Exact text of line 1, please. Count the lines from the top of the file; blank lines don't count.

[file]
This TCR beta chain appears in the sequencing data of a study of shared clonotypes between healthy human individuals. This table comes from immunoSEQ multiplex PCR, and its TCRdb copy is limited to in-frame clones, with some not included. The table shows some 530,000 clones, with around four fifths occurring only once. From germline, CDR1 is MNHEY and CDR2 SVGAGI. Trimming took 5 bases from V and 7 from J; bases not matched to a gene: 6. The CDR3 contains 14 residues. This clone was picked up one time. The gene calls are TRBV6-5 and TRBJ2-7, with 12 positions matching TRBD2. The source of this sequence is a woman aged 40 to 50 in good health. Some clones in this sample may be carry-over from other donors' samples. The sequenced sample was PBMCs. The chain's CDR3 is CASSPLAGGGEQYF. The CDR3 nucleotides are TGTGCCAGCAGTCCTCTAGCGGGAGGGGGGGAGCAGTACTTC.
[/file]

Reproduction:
This TCR beta chain appears in the sequencing data of a study of shared clonotypes between healthy human individuals. This table comes from immunoSEQ multiplex PCR, and its TCRdb copy is limited to in-frame clones, with some not included. The table shows some 530,000 clones, with around four fifths occurring only once. From germline, CDR1 is MNHEY and CDR2 SVGAGI. Trimming took 5 bases from V and 7 from J; bases not matched to a gene: 6. The CDR3 contains 14 residues. This clone was picked up one time. The gene calls are TRBV6-5 and TRBJ2-7, with 12 positions matching TRBD2. The source of this sequence is a woman aged 40 to 50 in good health. Some clones in this sample may be carry-over from other donors' samples. The sequenced sample was PBMCs. The chain's CDR3 is CASSPLAGGGEQYF. The CDR3 nucleotides are TGTGCCAGCAGTCCTCTAGCGGGAGGGGGGGAGCAGTACTTC.